THE use of artificial intelligence (AI) has accelerated in recent years due to the falling cost of data storage and processing, rapidly expanding data availability, and improved data storage and modelling techniques. Analytical AI works with historic data to make numeric predictions, while generative AI enables machines to produce new output similar to human-generated content. Generative AI has been building momentum and reached a turning point at the end of 2022 when applications such as ChatGPT became publicly available.

A third of respondents to McKinsey’s annual global survey on the state of AI in 2023 said that their organisations regularly use generative AI in at least one business function, while 60% of those who have adopted analytical AI said they are also developing generative AI use cases. While the railway industry has in the past faced challenges in adopting digital technology due to limited data availability and quality, regulatory requirements and lack of a standardisation, both analytical and generative AI provide an opportunity for the rail sector to progressively embrace digitisation.

According to The journey toward AI-enabled railway companies, a report produced by the International Union of Railways (UIC) in partnership with McKinsey, there are over 100 potential use cases for AI in the rail sector. Based on research that included a survey of 11 railway companies across Europe and Asia, and in-depth interviews with 15 leading companies and original equipment manufacturers (OEMs), the report says that AI implementation is focusing on 20 key use cases, using analytical AI to improve train punctuality, customer engagement, safety, and operational performance.

Of the 11 companies surveyed, 38% are embarking on their first at-scale deployment, building up internal capability. With that in place, 25% are undertaking at-scale deployment of several AI use cases, while 13% have several ongoing pilots and 25% are at the early development stage with no pilots as yet underway.

Use cases deployed at scale by operators include crew and shift optimisation, where 40% of companies interviewed have deployed AI to allocate staff more effectively, reducing labour costs. Cutting energy consumption is another priority, enabled by the deployment of driver advisory systems incorporating AI-enabled software. Systems such as EcoRail, which has been adopted by Via Rail Canada, are expected to deliver a 10-15% reduction in energy consumption.

Other AI use cases are still in the pilot phase, such as using the technology for predictive fleet maintenance, which has now been adopted by 50% of the operators interviewed. These interviews confirmed UIC research that predictive maintenance has enabled a 15% increase in reliability, a 20% reduction in maintenance costs and a 30% reduction in train failures. Around 30% of railway companies said that they are pursuing the use of algorithms in service scheduling, which assess customer demand, determine priority train paths and define the optimal output within constraints such as station capacity, staff availability and the profitability of the services concerned.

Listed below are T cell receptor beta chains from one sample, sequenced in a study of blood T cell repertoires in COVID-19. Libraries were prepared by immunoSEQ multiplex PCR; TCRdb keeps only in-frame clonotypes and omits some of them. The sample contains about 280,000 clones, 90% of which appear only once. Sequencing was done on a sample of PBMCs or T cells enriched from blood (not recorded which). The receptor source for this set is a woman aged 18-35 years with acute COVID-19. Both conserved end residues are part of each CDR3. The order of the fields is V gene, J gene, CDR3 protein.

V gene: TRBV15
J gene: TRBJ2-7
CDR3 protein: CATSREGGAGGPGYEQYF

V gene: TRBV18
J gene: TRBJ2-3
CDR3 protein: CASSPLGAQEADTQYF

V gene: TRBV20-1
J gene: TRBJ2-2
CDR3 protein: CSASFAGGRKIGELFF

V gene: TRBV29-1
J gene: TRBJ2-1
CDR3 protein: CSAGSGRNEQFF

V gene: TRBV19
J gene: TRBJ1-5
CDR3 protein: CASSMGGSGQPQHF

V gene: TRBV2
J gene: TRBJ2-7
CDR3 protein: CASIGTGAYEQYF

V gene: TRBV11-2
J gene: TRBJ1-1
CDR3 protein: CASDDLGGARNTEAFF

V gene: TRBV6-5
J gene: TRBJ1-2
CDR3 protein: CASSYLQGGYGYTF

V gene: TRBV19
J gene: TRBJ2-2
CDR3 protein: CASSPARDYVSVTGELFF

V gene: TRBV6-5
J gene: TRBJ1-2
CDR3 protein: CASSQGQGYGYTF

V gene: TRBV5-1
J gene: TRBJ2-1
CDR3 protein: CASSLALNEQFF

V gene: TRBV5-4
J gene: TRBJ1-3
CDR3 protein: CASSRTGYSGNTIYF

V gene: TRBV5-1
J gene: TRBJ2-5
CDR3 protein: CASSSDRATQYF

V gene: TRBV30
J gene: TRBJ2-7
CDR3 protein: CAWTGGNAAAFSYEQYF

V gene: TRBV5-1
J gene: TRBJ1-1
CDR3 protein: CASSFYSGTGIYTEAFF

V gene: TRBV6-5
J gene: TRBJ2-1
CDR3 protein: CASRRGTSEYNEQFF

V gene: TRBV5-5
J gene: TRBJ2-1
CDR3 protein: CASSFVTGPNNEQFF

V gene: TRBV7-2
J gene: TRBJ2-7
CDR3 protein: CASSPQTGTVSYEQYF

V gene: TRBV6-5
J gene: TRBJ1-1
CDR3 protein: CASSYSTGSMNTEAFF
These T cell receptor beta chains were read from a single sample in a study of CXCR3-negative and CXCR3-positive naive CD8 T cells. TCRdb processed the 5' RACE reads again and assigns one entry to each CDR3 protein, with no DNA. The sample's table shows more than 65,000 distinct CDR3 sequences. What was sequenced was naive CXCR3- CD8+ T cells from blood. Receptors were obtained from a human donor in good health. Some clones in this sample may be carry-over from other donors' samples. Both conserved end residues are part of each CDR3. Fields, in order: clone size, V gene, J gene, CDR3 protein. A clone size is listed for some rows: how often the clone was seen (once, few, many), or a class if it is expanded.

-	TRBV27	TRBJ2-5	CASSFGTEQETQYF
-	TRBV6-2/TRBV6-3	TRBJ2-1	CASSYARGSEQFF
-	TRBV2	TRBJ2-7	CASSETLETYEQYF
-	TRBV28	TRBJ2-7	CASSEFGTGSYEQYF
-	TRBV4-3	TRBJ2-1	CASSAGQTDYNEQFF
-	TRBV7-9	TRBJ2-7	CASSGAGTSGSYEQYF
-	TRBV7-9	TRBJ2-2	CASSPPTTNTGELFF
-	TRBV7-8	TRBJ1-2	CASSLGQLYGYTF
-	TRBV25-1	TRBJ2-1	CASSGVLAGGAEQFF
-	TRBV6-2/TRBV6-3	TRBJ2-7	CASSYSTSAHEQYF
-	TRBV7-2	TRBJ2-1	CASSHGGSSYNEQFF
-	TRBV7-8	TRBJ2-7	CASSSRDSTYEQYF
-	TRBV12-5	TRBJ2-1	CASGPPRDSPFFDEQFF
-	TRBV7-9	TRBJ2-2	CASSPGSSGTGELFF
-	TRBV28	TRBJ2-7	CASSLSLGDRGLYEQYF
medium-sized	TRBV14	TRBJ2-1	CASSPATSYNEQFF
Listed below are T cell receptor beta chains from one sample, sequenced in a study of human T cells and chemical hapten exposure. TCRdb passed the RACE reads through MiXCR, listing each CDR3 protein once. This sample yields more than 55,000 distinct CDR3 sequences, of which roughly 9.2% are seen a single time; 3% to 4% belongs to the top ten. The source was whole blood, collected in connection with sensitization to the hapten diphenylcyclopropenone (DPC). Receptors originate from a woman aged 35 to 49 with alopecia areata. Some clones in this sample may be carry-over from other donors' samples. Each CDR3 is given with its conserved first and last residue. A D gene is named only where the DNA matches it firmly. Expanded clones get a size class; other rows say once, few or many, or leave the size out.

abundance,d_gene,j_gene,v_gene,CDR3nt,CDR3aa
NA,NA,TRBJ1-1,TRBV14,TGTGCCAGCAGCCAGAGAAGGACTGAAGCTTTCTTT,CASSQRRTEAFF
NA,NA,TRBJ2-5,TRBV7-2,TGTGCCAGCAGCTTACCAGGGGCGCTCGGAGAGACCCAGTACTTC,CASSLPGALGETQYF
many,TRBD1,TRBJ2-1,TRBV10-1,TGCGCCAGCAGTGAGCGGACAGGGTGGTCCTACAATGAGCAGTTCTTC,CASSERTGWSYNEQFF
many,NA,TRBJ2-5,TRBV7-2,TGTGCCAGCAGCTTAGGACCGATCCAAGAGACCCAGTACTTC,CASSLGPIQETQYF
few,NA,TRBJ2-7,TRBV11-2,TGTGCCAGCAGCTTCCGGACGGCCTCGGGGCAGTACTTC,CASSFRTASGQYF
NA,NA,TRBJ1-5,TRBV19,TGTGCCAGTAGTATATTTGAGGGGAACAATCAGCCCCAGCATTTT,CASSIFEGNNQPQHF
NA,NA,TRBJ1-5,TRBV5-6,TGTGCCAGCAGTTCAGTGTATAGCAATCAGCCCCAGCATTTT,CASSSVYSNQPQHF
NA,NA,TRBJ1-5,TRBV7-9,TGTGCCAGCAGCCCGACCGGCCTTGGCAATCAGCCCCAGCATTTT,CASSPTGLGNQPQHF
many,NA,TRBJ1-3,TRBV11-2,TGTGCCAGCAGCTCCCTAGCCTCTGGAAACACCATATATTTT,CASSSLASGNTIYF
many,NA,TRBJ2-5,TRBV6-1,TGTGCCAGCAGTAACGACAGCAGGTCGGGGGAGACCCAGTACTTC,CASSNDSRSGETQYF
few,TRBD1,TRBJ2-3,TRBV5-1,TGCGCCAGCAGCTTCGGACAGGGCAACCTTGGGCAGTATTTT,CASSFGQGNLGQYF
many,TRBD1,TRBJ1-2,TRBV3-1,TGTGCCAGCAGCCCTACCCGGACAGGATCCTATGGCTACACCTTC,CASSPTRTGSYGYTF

All of the major infrastructure managers interviewed for the report are now using predictive maintenance to prioritise work on the most critical assets with the highest probability of failure. This AI use case has been deployed for some time, with the more mature solutions now using both internal and external data to identify the optimum maintenance cycle.

Austrian Federal Railways (ÖBB), for example, combines internal data with Lidar scanning to monitor trackside areas and identify hazards such as trees that might fall on the railway. The UIC observes that predictive infrastructure maintenance can typically reduce unplanned downtime by 15-25%, cut maintenance costs by 15-30%, deliver an increase in the capacity to detect failures of 100% or more, and reduce delays per train by 20%.

Use cases in the pilot phase include passenger flow management to optimise the movement of passengers in stations, avoid bottlenecks and improve security.

Infrastructure managers are also using deep learning to identify the best use of network capacity, taking into account operator needs, maintenance requirements and external factors. German Rail (DB) is using AI to identify upcoming peaks in demand at stations and on long-distance services, enabling high-capacity trains to be dispatched to relieve potential bottlenecks. Of the infrastructure managers interviewed for the report, 60% are using AI in real-time traffic management, identifying the most efficient routes, coordinating services and reducing overall disruption.

By changing the way that services are planned and delivered, AI has the potential to unlock benefits of between $US 13bn and $US 22bn a year worldwide, according to the report. Based on the cost structure of European railway companies, for a company with an annual revenue of €5bn AI could deliver €700m a year in value. This combines reductions in staff, maintenance and corporate costs with increased revenue from using AI for passenger revenue management, such as dynamic pricing, and from optimising use of network capacity. The greatest savings come from using AI for predictive infrastructure maintenance, cutting costs by 25%, followed by predictive rolling stock maintenance (20%) and improving energy efficiency (15%).

To capture this value, the reports says that all stakeholders should prioritise the development of AI use cases that serve a clear need, rather than developing technology for technology’s sake. Alongside the technology and a data management strategy, successfully deploying AI in rail will require AI-specific skills and roles, as well as a strategic roadmap for implementation.